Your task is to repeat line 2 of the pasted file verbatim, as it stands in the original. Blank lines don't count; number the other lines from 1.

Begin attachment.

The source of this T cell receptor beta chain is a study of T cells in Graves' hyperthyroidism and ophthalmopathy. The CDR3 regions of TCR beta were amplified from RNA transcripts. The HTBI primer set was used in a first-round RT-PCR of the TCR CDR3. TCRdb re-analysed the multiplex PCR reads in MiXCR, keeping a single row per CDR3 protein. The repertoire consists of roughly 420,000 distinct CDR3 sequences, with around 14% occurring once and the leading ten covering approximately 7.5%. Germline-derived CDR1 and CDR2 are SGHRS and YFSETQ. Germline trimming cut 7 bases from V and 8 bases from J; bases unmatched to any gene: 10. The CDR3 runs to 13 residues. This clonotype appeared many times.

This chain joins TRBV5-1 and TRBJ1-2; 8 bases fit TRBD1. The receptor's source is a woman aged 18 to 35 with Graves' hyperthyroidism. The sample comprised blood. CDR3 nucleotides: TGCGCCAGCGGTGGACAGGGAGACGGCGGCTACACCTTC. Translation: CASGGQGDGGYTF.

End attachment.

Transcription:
This chain joins TRBV5-1 and TRBJ1-2; 8 bases fit TRBD1. The receptor's source is a woman aged 18 to 35 with Graves' hyperthyroidism. The sample comprised blood. CDR3 nucleotides: TGCGCCAGCGGTGGACAGGGAGACGGCGGCTACACCTTC. Translation: CASGGQGDGGYTF.